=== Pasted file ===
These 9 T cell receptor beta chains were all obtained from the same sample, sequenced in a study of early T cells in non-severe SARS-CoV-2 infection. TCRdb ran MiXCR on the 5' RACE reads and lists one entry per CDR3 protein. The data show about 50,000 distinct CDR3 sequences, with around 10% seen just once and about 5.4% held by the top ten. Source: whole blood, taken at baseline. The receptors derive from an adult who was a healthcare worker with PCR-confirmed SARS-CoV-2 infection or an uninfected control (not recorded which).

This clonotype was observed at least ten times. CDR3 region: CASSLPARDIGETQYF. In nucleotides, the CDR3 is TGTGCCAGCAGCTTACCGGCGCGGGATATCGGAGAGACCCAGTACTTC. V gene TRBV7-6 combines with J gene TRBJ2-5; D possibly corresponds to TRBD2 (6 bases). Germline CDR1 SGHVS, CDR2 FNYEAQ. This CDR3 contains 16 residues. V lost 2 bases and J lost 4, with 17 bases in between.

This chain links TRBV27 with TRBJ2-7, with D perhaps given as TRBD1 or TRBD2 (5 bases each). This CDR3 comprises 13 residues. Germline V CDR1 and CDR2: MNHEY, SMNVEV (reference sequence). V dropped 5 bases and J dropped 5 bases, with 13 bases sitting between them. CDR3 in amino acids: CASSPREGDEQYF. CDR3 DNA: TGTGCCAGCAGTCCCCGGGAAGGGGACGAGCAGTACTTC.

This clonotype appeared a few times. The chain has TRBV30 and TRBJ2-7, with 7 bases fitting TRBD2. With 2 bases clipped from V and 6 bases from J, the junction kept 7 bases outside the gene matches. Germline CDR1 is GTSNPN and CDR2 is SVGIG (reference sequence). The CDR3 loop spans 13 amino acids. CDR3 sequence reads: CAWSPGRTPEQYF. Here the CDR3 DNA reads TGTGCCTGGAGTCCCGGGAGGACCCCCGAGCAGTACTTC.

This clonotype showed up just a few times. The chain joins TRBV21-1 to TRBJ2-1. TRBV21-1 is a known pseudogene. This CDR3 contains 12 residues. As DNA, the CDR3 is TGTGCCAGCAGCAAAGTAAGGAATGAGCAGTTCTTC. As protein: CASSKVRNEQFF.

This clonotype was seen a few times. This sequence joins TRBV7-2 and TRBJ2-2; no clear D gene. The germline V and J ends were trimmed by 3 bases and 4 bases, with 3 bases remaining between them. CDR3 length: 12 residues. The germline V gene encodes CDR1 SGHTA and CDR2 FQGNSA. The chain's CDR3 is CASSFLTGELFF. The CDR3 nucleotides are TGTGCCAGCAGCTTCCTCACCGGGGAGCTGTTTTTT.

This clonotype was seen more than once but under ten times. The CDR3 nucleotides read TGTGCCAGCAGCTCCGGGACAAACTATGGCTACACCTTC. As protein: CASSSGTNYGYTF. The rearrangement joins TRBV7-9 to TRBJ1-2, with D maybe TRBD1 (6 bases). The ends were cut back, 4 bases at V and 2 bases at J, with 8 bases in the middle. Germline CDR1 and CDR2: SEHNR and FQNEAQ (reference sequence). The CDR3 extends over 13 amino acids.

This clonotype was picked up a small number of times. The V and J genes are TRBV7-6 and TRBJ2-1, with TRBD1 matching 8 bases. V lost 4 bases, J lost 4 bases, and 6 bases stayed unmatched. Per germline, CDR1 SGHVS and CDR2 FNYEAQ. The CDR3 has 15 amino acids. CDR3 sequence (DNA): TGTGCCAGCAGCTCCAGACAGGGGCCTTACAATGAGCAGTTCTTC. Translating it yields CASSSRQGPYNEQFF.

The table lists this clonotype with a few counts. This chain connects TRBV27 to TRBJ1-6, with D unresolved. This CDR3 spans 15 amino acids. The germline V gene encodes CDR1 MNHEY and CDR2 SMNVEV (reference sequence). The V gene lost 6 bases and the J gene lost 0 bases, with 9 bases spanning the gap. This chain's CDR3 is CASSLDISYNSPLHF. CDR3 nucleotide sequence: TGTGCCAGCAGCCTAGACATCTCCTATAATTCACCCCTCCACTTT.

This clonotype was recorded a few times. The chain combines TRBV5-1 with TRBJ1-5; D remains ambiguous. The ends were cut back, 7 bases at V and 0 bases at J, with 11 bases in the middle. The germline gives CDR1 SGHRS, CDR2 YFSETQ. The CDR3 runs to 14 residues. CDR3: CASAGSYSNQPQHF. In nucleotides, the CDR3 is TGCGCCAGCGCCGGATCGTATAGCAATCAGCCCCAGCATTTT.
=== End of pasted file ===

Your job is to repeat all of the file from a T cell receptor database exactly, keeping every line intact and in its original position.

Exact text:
These 9 T cell receptor beta chains were all obtained from the same sample, sequenced in a study of early T cells in non-severe SARS-CoV-2 infection. TCRdb ran MiXCR on the 5' RACE reads and lists one entry per CDR3 protein. The data show about 50,000 distinct CDR3 sequences, with around 10% seen just once and about 5.4% held by the top ten. Source: whole blood, taken at baseline. The receptors derive from an adult who was a healthcare worker with PCR-confirmed SARS-CoV-2 infection or an uninfected control (not recorded which).

This clonotype was observed at least ten times. CDR3 region: CASSLPARDIGETQYF. In nucleotides, the CDR3 is TGTGCCAGCAGCTTACCGGCGCGGGATATCGGAGAGACCCAGTACTTC. V gene TRBV7-6 combines with J gene TRBJ2-5; D possibly corresponds to TRBD2 (6 bases). Germline CDR1 SGHVS, CDR2 FNYEAQ. This CDR3 contains 16 residues. V lost 2 bases and J lost 4, with 17 bases in between.

This chain links TRBV27 with TRBJ2-7, with D perhaps given as TRBD1 or TRBD2 (5 bases each). This CDR3 comprises 13 residues. Germline V CDR1 and CDR2: MNHEY, SMNVEV (reference sequence). V dropped 5 bases and J dropped 5 bases, with 13 bases sitting between them. CDR3 in amino acids: CASSPREGDEQYF. CDR3 DNA: TGTGCCAGCAGTCCCCGGGAAGGGGACGAGCAGTACTTC.

This clonotype appeared a few times. The chain has TRBV30 and TRBJ2-7, with 7 bases fitting TRBD2. With 2 bases clipped from V and 6 bases from J, the junction kept 7 bases outside the gene matches. Germline CDR1 is GTSNPN and CDR2 is SVGIG (reference sequence). The CDR3 loop spans 13 amino acids. CDR3 sequence reads: CAWSPGRTPEQYF. Here the CDR3 DNA reads TGTGCCTGGAGTCCCGGGAGGACCCCCGAGCAGTACTTC.

This clonotype showed up just a few times. The chain joins TRBV21-1 to TRBJ2-1. TRBV21-1 is a known pseudogene. This CDR3 contains 12 residues. As DNA, the CDR3 is TGTGCCAGCAGCAAAGTAAGGAATGAGCAGTTCTTC. As protein: CASSKVRNEQFF.

This clonotype was seen a few times. This sequence joins TRBV7-2 and TRBJ2-2; no clear D gene. The germline V and J ends were trimmed by 3 bases and 4 bases, with 3 bases remaining between them. CDR3 length: 12 residues. The germline V gene encodes CDR1 SGHTA and CDR2 FQGNSA. The chain's CDR3 is CASSFLTGELFF. The CDR3 nucleotides are TGTGCCAGCAGCTTCCTCACCGGGGAGCTGTTTTTT.

This clonotype was seen more than once but under ten times. The CDR3 nucleotides read TGTGCCAGCAGCTCCGGGACAAACTATGGCTACACCTTC. As protein: CASSSGTNYGYTF. The rearrangement joins TRBV7-9 to TRBJ1-2, with D maybe TRBD1 (6 bases). The ends were cut back, 4 bases at V and 2 bases at J, with 8 bases in the middle. Germline CDR1 and CDR2: SEHNR and FQNEAQ (reference sequence). The CDR3 extends over 13 amino acids.

This clonotype was picked up a small number of times. The V and J genes are TRBV7-6 and TRBJ2-1, with TRBD1 matching 8 bases. V lost 4 bases, J lost 4 bases, and 6 bases stayed unmatched. Per germline, CDR1 SGHVS and CDR2 FNYEAQ. The CDR3 has 15 amino acids. CDR3 sequence (DNA): TGTGCCAGCAGCTCCAGACAGGGGCCTTACAATGAGCAGTTCTTC. Translating it yields CASSSRQGPYNEQFF.

The table lists this clonotype with a few counts. This chain connects TRBV27 to TRBJ1-6, with D unresolved. This CDR3 spans 15 amino acids. The germline V gene encodes CDR1 MNHEY and CDR2 SMNVEV (reference sequence). The V gene lost 6 bases and the J gene lost 0 bases, with 9 bases spanning the gap. This chain's CDR3 is CASSLDISYNSPLHF. CDR3 nucleotide sequence: TGTGCCAGCAGCCTAGACATCTCCTATAATTCACCCCTCCACTTT.

This clonotype was recorded a few times. The chain combines TRBV5-1 with TRBJ1-5; D remains ambiguous. The ends were cut back, 7 bases at V and 0 bases at J, with 11 bases in the middle. The germline gives CDR1 SGHRS, CDR2 YFSETQ. The CDR3 runs to 14 residues. CDR3: CASAGSYSNQPQHF. In nucleotides, the CDR3 is TGCGCCAGCGCCGGATCGTATAGCAATCAGCCCCAGCATTTT.